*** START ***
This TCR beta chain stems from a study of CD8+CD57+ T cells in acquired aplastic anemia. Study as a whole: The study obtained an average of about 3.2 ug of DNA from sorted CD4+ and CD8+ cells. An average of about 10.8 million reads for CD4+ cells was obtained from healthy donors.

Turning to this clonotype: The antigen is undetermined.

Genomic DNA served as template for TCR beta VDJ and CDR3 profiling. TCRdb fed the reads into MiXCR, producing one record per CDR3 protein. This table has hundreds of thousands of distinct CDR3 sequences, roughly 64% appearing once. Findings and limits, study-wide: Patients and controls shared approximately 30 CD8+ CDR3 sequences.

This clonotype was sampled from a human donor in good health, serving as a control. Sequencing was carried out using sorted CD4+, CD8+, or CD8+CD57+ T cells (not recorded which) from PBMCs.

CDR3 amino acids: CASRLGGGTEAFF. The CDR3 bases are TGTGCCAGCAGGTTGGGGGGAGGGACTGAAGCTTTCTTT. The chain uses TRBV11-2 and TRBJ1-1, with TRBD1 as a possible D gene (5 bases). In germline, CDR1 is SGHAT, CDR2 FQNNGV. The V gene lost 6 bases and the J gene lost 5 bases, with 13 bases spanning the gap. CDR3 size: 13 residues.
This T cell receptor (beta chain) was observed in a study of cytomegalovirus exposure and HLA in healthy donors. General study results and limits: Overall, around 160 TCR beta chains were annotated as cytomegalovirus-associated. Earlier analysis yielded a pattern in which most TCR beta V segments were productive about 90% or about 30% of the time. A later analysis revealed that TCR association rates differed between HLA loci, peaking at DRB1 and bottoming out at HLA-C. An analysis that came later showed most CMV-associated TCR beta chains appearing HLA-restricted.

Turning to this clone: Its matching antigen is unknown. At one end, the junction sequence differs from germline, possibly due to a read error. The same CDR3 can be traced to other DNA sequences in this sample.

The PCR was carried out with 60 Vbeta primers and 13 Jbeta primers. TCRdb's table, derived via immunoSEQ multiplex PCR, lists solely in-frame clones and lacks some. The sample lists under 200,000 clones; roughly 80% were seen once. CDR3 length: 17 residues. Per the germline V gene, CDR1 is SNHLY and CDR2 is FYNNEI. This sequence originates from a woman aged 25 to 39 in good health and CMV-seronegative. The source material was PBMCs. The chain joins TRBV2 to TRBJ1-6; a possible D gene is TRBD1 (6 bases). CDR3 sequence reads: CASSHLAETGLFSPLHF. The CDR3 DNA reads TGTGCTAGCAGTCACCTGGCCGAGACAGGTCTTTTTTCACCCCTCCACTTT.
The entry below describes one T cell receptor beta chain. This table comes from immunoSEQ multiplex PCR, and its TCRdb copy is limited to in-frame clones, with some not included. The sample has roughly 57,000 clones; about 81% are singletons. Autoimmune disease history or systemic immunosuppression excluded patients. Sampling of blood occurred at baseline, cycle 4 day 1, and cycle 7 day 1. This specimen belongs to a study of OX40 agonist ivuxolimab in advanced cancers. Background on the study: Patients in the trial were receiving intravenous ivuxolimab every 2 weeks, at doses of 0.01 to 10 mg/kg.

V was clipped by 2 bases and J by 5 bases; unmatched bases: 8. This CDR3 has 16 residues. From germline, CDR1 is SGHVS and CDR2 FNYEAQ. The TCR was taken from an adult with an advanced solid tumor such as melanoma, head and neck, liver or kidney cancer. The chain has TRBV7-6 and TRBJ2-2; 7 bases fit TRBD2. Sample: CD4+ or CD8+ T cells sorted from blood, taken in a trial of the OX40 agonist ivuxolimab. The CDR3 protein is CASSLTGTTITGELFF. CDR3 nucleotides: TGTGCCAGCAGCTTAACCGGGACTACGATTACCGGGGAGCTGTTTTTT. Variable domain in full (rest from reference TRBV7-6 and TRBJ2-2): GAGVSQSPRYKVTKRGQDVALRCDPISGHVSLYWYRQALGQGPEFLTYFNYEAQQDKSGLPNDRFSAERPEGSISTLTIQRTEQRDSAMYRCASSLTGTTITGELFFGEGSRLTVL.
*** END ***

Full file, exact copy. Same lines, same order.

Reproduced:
This TCR beta chain stems from a study of CD8+CD57+ T cells in acquired aplastic anemia. Study as a whole: The study obtained an average of about 3.2 ug of DNA from sorted CD4+ and CD8+ cells. An average of about 10.8 million reads for CD4+ cells was obtained from healthy donors.

Turning to this clonotype: The antigen is undetermined.

Genomic DNA served as template for TCR beta VDJ and CDR3 profiling. TCRdb fed the reads into MiXCR, producing one record per CDR3 protein. This table has hundreds of thousands of distinct CDR3 sequences, roughly 64% appearing once. Findings and limits, study-wide: Patients and controls shared approximately 30 CD8+ CDR3 sequences.

This clonotype was sampled from a human donor in good health, serving as a control. Sequencing was carried out using sorted CD4+, CD8+, or CD8+CD57+ T cells (not recorded which) from PBMCs.

CDR3 amino acids: CASRLGGGTEAFF. The CDR3 bases are TGTGCCAGCAGGTTGGGGGGAGGGACTGAAGCTTTCTTT. The chain uses TRBV11-2 and TRBJ1-1, with TRBD1 as a possible D gene (5 bases). In germline, CDR1 is SGHAT, CDR2 FQNNGV. The V gene lost 6 bases and the J gene lost 5 bases, with 13 bases spanning the gap. CDR3 size: 13 residues.
This T cell receptor (beta chain) was observed in a study of cytomegalovirus exposure and HLA in healthy donors. General study results and limits: Overall, around 160 TCR beta chains were annotated as cytomegalovirus-associated. Earlier analysis yielded a pattern in which most TCR beta V segments were productive about 90% or about 30% of the time. A later analysis revealed that TCR association rates differed between HLA loci, peaking at DRB1 and bottoming out at HLA-C. An analysis that came later showed most CMV-associated TCR beta chains appearing HLA-restricted.

Turning to this clone: Its matching antigen is unknown. At one end, the junction sequence differs from germline, possibly due to a read error. The same CDR3 can be traced to other DNA sequences in this sample.

The PCR was carried out with 60 Vbeta primers and 13 Jbeta primers. TCRdb's table, derived via immunoSEQ multiplex PCR, lists solely in-frame clones and lacks some. The sample lists under 200,000 clones; roughly 80% were seen once. CDR3 length: 17 residues. Per the germline V gene, CDR1 is SNHLY and CDR2 is FYNNEI. This sequence originates from a woman aged 25 to 39 in good health and CMV-seronegative. The source material was PBMCs. The chain joins TRBV2 to TRBJ1-6; a possible D gene is TRBD1 (6 bases). CDR3 sequence reads: CASSHLAETGLFSPLHF. The CDR3 DNA reads TGTGCTAGCAGTCACCTGGCCGAGACAGGTCTTTTTTCACCCCTCCACTTT.
The entry below describes one T cell receptor beta chain. This table comes from immunoSEQ multiplex PCR, and its TCRdb copy is limited to in-frame clones, with some not included. The sample has roughly 57,000 clones; about 81% are singletons. Autoimmune disease history or systemic immunosuppression excluded patients. Sampling of blood occurred at baseline, cycle 4 day 1, and cycle 7 day 1. This specimen belongs to a study of OX40 agonist ivuxolimab in advanced cancers. Background on the study: Patients in the trial were receiving intravenous ivuxolimab every 2 weeks, at doses of 0.01 to 10 mg/kg.

V was clipped by 2 bases and J by 5 bases; unmatched bases: 8. This CDR3 has 16 residues. From germline, CDR1 is SGHVS and CDR2 FNYEAQ. The TCR was taken from an adult with an advanced solid tumor such as melanoma, head and neck, liver or kidney cancer. The chain has TRBV7-6 and TRBJ2-2; 7 bases fit TRBD2. Sample: CD4+ or CD8+ T cells sorted from blood, taken in a trial of the OX40 agonist ivuxolimab. The CDR3 protein is CASSLTGTTITGELFF. CDR3 nucleotides: TGTGCCAGCAGCTTAACCGGGACTACGATTACCGGGGAGCTGTTTTTT. Variable domain in full (rest from reference TRBV7-6 and TRBJ2-2): GAGVSQSPRYKVTKRGQDVALRCDPISGHVSLYWYRQALGQGPEFLTYFNYEAQQDKSGLPNDRFSAERPEGSISTLTIQRTEQRDSAMYRCASSLTGTTITGELFFGEGSRLTVL.